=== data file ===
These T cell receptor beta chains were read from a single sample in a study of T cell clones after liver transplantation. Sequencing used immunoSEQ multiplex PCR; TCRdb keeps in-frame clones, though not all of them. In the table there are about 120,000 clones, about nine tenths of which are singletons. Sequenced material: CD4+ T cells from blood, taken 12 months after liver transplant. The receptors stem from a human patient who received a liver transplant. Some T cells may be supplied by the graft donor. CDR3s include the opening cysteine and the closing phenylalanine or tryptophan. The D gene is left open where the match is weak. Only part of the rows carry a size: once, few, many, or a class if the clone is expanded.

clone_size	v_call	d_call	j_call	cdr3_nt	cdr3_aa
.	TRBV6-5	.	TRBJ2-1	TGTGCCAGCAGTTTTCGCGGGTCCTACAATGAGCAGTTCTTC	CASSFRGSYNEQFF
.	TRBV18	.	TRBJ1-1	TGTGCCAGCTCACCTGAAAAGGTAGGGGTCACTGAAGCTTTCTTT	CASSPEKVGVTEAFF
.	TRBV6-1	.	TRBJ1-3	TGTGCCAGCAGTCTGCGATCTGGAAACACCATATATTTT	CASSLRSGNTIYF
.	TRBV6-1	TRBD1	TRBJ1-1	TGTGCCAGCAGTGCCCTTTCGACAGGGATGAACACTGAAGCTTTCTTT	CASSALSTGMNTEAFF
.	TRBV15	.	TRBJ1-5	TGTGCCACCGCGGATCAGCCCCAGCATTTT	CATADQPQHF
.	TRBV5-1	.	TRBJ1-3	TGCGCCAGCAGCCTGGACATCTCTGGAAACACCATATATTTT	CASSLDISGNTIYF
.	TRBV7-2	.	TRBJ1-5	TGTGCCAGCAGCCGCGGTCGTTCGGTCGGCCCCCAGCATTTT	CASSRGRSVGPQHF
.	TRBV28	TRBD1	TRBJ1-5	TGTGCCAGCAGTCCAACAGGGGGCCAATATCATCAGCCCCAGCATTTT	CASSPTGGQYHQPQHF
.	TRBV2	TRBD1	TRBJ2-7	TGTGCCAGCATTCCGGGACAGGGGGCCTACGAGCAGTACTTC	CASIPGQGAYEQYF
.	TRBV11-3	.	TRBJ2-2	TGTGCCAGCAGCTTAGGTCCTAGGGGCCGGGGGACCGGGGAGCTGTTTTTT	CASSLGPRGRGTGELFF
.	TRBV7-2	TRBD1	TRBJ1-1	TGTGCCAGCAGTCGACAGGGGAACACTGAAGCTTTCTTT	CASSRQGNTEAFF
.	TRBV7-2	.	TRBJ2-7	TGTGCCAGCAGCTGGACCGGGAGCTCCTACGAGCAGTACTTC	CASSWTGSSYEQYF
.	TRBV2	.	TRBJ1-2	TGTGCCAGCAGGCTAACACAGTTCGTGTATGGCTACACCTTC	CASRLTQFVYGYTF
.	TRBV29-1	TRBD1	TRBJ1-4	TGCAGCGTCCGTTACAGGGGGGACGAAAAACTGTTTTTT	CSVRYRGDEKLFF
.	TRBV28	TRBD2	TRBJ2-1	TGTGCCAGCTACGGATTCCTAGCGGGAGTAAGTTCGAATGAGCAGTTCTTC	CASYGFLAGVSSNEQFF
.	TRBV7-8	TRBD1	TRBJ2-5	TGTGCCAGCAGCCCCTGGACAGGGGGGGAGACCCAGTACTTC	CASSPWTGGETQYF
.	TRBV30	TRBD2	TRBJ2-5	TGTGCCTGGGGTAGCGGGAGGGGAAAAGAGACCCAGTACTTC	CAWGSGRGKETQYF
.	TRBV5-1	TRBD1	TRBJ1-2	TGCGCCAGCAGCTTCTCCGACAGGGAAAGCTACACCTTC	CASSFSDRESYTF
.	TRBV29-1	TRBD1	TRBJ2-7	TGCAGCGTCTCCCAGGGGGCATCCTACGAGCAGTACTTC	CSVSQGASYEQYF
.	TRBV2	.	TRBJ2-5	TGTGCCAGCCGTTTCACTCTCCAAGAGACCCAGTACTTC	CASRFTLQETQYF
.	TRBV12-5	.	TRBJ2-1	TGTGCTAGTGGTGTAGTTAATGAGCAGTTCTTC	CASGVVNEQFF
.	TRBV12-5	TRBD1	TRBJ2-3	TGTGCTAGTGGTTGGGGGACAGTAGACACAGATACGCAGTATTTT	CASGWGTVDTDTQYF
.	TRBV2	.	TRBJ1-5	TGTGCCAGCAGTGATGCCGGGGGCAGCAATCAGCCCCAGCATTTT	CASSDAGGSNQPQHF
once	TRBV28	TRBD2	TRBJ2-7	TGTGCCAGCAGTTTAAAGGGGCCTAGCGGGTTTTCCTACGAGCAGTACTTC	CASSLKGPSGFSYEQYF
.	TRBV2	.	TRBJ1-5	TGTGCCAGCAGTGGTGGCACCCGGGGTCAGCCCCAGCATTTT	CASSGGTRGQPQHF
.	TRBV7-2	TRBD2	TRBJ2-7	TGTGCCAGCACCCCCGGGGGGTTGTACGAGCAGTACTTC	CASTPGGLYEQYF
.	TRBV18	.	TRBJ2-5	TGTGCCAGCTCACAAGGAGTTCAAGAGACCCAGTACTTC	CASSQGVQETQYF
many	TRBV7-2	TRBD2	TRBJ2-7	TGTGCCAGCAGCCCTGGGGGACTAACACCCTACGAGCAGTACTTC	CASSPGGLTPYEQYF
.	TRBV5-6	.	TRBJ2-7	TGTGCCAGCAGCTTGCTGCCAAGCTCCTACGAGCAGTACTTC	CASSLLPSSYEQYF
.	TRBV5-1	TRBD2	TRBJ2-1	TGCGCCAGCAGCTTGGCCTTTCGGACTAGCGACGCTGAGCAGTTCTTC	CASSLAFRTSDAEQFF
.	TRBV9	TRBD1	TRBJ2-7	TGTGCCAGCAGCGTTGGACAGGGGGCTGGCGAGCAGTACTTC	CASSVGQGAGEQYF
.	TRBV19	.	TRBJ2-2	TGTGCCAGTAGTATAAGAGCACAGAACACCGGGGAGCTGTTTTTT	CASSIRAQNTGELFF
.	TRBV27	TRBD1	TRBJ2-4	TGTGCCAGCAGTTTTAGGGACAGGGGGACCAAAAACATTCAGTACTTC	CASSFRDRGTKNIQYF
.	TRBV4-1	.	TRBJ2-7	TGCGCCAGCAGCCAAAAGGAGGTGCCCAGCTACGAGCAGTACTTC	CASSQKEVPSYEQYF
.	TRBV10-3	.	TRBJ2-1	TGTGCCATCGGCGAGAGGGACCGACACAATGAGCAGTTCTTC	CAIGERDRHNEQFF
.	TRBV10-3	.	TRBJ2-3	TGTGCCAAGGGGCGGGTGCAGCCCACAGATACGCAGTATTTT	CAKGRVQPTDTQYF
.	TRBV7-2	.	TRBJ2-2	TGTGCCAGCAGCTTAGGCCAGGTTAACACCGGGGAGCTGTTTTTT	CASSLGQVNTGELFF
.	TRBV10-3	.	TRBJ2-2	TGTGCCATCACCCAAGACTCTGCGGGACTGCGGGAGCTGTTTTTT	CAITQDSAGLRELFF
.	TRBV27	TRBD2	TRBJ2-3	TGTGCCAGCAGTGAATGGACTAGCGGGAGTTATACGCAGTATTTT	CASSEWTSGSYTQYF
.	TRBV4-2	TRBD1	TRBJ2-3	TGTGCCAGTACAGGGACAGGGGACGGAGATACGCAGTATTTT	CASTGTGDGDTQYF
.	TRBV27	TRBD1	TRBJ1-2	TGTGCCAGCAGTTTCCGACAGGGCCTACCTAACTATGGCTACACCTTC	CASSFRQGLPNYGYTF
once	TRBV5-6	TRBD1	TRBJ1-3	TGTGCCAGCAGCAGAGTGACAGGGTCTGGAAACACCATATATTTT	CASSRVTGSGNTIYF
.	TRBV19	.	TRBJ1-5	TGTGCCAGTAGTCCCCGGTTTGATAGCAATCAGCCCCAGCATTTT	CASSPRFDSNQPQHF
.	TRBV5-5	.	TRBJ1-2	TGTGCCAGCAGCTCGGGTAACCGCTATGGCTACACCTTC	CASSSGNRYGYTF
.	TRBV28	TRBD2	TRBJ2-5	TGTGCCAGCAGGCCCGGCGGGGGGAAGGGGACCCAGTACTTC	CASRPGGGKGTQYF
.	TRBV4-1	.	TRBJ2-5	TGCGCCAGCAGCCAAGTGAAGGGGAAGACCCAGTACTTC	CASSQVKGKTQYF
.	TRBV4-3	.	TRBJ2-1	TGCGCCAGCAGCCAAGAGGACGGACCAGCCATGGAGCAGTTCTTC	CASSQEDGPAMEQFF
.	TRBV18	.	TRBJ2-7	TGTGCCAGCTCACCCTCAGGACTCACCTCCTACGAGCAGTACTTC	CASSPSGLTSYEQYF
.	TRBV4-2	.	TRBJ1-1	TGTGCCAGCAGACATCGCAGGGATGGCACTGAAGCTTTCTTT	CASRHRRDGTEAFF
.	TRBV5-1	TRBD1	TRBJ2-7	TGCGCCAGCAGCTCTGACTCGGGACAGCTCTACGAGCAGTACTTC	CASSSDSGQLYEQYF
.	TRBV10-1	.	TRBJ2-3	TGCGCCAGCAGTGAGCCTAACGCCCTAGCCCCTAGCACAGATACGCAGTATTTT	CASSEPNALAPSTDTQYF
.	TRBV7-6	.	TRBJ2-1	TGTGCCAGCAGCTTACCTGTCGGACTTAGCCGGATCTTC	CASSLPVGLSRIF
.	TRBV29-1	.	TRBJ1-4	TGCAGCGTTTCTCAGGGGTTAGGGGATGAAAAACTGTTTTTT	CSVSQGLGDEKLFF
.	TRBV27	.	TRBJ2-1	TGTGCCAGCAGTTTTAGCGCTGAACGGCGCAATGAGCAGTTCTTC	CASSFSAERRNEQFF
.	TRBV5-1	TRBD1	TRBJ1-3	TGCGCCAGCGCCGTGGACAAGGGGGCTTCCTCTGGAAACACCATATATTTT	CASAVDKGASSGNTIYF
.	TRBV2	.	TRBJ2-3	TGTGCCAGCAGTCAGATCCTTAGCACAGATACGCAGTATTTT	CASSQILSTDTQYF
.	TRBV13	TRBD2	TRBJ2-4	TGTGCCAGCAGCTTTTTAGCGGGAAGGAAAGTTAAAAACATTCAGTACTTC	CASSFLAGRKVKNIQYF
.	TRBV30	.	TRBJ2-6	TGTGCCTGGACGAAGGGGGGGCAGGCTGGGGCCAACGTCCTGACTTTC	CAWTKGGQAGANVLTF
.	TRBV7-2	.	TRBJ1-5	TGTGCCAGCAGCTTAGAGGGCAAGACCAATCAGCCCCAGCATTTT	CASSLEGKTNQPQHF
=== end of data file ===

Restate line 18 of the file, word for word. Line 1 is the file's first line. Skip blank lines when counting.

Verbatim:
.	TRBV7-8	TRBD1	TRBJ2-5	TGTGCCAGCAGCCCCTGGACAGGGGGGGAGACCCAGTACTTC	CASSPWTGGETQYF